From January’s church bombings in southern Philippines which killed at least 20 and wounded scores more, to the decades-old persecution of Myanmar’s Rohingya population which has seen a mass exodus of 1.2 million people fleeing for their lives, religious freedom isn’t exactly one of ASEAN’s strong points.
With 650 million people in 10 countries, ASEAN’s diversity has long been one of its defining characteristics. While people of different religions have traditionally lived together in relative harmony, the region is witnessing a rise in online hate speech and the spread of discrimination, harassment and violence against minorities across the region, putting religious freedom at danger.
Religious freedom is an important human right recognised in international law and treaties, with Article 18 of the Universal Declaration of Human Rights (UDHR) affirming that: “Everyone has the right to freedom of thought, conscience and religion; this right includes freedom to change his religion or belief, and freedom, either alone or in community with others and in public or private, to manifest his religion or belief in teaching, practice, worship and observance.”
‘Blurring the lines of religion and ethnicity’
As the United States Commission on International Religious Freedom (USCIRF) pointed out in its 2017 report ‘A Right For All - Freedom of Religion or Belief in ASEAN’, religious freedom in the region is threatened by political forces which regularly exploit religion and ethnicity.
“This trend of blurring the lines of religion and ethnicity has intensified during the last decade, becoming a popular rhetorical and campaign tool across the political and ideological spectrum,” stated the report.
While pointing out that “religion is often used to camouflage hatred”, the ASEAN Parliamentarians for Human Rights (APHR) noted in a press release this week that the overall lack of knowledge in ASEAN about freedom of religion or belief in the broader context of human rights is extremely concerning, calling for greater solidarity and joint action among governments and legislatures to tackle such violations and increase protection for all.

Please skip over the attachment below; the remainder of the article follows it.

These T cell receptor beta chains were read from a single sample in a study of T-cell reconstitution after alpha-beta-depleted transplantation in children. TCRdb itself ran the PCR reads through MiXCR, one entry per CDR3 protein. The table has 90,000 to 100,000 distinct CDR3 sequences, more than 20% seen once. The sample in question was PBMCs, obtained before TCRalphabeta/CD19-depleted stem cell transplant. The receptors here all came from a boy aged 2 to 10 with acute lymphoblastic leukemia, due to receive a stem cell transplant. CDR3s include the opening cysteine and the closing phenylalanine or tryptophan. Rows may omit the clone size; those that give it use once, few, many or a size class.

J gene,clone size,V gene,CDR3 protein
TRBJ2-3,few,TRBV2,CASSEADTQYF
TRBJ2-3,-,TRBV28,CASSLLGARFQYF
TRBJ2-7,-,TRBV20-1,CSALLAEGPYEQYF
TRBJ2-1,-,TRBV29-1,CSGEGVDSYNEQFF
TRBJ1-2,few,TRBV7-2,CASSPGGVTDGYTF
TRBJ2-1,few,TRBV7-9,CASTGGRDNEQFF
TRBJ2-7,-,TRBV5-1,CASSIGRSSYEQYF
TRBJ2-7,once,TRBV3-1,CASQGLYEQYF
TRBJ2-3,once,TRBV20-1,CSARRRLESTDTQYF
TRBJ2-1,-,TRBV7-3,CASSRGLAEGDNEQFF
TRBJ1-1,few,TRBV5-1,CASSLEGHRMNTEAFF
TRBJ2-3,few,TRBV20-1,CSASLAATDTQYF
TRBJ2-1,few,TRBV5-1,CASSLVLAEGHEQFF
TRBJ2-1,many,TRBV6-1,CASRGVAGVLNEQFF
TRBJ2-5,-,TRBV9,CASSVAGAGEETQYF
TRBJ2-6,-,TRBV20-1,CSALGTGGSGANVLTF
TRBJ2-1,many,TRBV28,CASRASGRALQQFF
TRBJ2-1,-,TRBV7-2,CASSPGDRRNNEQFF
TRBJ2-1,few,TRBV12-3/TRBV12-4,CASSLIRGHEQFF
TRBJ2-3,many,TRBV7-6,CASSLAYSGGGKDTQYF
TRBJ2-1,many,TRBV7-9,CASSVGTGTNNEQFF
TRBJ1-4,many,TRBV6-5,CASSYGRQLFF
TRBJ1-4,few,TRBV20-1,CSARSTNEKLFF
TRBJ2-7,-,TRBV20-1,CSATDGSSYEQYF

At a recent meeting in Bangkok, the APHR pledged to place greater attention and urgency on ensuring religious freedom and combating rising inter-communal tensions, religious discrimination and intolerance.
The meeting was aimed at increasing collaboration to advance freedom of religion or belief in Southeast Asia – producing key recommendations which include the development of guidelines or laws on the connection between freedom of expression and freedom of religion or belief, the enhancement of community standards to ensure monitoring and regulation of hate speech, as well as a strong and impartial judiciary system.
Apart from the contributing factor that religious persecution played in the build up to atrocious crimes against the Rohingya in Myanmar, other topics of discussion at the meeting included the dangerous use and manipulation of race and religion in politics in Malaysia.
Indonesia’s Supreme Court in April upheld an 18-month sentence for a mother of four who was convicted last year of blasphemy after complaining that her neighbourhood mosque was too loud, the rise of religious polarisation in Indonesia and the threat it poses to democracy and stability there was also on the agenda during the APHR meeting in Bangkok.
Myanmar as an example
Worryingly, key findings of the United Nations (UN)-mandated Independent International Fact-Finding Mission on Myanmar (IIFFMM) – and how hate speech incited violence between religious communities there – should serve as a wake-up call for the rest of the region.
Stating that the genocide, war crimes and crimes against humanity that took place in Myanmar came against the backdrop of religious persecution, Marzuki Darusman, the chairperson of the UN Human Rights Council’s IIFFM, emphasised the importance of addressing the right to freedom of religion or belief (FoRB).
“Religious persecution matters because left unchecked, it leads up to atrocious crimes. This is a condition that is not unique to Myanmar but to the region as a whole.”